I don't know why but I hadn't heard about it. I was just browsing in the Post Office, yes I can shop anywhere, looking at some coins from the Royal Canadian Mint and was taken by surprise by the Rick Hansen Coin. For those who don't know who Rick is, he's probably one of the most well known Canadians with a disability. I've never met him but have admired him for both his intelligence and his humour. I'll never forget the YouTube video of him bungee diving, in his wheelchair, and screaming, when it was over, "I can't feel my legs." Gotta love the guy.
I don't use this blog to promote products or to sell things and that's not the point of the blog. I just wanted you to take a look at the design of the coin. The designers of the coin got a lot right. Media often doesn't really 'get' disability, but I thought that the artists, Chris Reid and Rosina Li did an amazing job. Now, I need to say here, that I didn't read what the mint said, in the packaging about the artwork. I don't do that. Art speaks to me without an interpreter needing to be present.
I have always believed that living freely and accessing the community is a bold act. For every single person. Disability or Not. The 'community' can be a daunting place of judgement and unwelcome. Without diminishing the incredible extremes of prejudice aimed towards particular groups, I think that it's fair to acknowledge that all people face discrimination and prejudice on a daily basis. I met a man with Down Syndrome once who decided never to go out again, he was tired of the stares, of the 'voice' that people used to speak to him and because of the teasing. As much as I tried, he wouldn't consider what I said, because, of course, he was right, there are things to fear in the society in which we live. So, therefore, living freely is a bold act.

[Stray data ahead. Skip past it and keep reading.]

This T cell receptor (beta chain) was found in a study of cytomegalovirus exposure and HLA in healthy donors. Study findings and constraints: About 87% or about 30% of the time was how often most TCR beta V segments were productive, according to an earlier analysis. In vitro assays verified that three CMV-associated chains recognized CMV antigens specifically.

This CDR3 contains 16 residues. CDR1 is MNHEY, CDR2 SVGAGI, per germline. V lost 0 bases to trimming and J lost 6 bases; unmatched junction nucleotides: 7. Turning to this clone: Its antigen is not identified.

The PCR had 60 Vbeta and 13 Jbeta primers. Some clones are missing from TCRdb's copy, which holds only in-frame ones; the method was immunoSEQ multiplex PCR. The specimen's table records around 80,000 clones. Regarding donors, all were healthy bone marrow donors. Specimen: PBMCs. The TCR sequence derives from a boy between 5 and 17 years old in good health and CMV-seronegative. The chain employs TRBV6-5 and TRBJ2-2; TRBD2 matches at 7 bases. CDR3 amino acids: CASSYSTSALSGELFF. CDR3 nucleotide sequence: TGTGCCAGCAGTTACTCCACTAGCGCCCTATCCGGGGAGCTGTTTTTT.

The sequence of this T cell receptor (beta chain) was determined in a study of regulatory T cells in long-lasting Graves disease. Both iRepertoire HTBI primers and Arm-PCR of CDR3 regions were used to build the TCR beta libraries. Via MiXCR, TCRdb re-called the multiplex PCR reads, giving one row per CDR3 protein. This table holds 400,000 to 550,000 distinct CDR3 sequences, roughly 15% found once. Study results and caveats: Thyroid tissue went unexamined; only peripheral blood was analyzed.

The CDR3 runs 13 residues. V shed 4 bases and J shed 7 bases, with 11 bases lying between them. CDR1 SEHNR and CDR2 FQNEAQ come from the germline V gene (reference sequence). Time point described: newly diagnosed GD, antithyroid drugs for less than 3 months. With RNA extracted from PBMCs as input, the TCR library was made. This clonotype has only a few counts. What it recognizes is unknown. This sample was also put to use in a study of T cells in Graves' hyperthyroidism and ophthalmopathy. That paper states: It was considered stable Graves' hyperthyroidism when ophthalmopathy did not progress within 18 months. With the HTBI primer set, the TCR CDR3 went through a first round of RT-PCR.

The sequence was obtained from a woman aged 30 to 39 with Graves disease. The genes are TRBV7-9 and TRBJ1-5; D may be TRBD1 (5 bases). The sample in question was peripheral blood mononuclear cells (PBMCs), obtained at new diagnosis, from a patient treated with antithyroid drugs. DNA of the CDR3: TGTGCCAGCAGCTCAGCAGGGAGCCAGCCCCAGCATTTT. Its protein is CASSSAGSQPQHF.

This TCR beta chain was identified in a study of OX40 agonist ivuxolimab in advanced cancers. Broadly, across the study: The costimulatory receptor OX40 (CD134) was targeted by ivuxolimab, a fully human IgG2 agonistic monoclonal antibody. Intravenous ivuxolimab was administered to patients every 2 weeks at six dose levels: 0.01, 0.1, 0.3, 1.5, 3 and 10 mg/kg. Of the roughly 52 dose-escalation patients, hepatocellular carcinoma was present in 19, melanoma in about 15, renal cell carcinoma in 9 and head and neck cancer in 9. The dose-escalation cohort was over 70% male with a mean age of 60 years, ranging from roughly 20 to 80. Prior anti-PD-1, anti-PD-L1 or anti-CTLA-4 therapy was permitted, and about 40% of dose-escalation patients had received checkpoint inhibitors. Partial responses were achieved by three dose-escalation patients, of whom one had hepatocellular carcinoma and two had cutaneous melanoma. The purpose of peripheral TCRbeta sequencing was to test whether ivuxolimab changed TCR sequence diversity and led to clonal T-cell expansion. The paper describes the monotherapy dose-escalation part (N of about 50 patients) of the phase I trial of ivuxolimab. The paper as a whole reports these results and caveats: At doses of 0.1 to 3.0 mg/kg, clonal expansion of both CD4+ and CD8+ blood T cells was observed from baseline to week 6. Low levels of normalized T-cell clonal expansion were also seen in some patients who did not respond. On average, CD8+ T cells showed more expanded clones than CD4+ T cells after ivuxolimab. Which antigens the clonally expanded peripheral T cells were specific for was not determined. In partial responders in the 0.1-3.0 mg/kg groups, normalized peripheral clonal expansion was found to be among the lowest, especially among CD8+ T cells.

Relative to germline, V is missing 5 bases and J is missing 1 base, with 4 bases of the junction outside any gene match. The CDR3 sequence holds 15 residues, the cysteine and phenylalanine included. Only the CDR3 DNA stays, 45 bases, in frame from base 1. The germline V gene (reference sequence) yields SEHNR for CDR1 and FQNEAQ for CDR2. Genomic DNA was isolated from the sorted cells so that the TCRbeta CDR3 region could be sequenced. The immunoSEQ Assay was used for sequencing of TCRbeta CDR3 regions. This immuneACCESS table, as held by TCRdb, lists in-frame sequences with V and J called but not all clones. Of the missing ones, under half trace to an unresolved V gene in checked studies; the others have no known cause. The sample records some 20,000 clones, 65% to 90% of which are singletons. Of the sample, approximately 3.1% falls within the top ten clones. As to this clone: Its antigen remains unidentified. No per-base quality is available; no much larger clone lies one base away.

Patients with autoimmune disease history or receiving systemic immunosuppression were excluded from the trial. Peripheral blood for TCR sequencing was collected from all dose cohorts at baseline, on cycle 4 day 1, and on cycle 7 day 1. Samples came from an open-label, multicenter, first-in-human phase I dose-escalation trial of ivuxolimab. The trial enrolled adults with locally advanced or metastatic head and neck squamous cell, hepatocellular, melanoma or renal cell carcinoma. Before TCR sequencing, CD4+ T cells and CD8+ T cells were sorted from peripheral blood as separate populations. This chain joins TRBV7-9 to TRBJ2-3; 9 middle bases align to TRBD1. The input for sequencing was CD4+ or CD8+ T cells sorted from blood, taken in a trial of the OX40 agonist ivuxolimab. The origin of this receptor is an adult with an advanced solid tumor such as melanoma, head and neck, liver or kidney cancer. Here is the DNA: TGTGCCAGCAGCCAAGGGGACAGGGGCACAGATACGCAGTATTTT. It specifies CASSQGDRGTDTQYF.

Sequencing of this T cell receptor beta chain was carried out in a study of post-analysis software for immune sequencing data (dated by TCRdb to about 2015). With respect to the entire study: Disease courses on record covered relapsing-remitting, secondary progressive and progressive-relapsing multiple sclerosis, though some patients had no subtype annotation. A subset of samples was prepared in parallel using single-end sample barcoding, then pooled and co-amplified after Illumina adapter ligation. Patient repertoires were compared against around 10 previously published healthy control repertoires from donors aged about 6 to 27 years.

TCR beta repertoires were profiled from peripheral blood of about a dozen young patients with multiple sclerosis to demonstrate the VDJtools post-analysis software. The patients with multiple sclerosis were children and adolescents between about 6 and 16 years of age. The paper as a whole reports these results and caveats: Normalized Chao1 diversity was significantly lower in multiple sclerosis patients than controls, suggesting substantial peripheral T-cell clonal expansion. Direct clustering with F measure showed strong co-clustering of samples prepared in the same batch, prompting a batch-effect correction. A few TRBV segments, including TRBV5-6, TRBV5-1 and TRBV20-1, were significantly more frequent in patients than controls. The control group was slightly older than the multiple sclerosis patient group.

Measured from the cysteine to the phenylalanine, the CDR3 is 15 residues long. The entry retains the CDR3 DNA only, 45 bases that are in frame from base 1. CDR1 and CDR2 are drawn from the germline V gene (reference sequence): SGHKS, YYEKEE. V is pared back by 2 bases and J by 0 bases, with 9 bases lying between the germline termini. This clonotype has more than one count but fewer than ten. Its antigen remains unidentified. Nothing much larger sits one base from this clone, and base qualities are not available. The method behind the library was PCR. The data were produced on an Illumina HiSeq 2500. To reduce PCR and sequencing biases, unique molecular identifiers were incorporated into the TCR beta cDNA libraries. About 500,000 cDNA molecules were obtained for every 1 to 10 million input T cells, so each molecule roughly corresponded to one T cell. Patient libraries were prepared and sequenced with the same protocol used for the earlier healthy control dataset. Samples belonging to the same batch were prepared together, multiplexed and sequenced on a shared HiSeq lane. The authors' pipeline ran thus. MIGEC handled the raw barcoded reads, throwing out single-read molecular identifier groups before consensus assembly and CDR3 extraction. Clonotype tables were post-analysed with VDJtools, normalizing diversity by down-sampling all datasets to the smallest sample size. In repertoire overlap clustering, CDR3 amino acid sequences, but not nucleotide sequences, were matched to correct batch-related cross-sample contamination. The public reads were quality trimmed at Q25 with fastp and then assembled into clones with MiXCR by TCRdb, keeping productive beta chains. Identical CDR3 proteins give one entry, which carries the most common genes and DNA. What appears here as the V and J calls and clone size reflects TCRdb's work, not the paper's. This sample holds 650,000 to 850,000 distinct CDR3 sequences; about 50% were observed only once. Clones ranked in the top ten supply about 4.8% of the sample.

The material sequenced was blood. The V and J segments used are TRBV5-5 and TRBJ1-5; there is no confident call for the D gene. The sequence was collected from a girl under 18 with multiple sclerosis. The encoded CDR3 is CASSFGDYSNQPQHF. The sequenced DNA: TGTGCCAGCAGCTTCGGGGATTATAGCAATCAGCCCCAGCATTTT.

It is particularly bold when one has a difference. Or when difference is perceived to diminish. Little acts of social violence - staring, pointing, mocking - can be seen as acts designed to 'push back' and 'push out' those of us who dare to venture in to the arena to face gladiatorial eyes. Someone yesterday wore a tee shirt, white with black writing, "For God's Sake Bring Back the Ugly Laws!" I wanted to inform him that The Ugly Laws may have been repealed but, not to fear, the attitudes that created them are still victimizing those of us who are 'unsightly'.
So, back to the coin design.
Having words of power and of inclusion and of change appear with every inch, every foot, every mile that Hansen's chair moves, well, how true is that? And how true is it of everyone who experiences the constant assault of prejudice - every step or every inch taken into freedom advances the cause of freedom. Living freely is living boldly. Living freely is a political act of courage. Living freely is a right that needs to be used - the doors of society need to be forced to swing open or they will, trust me, rust closed.
I loved the design.
I bought the coin.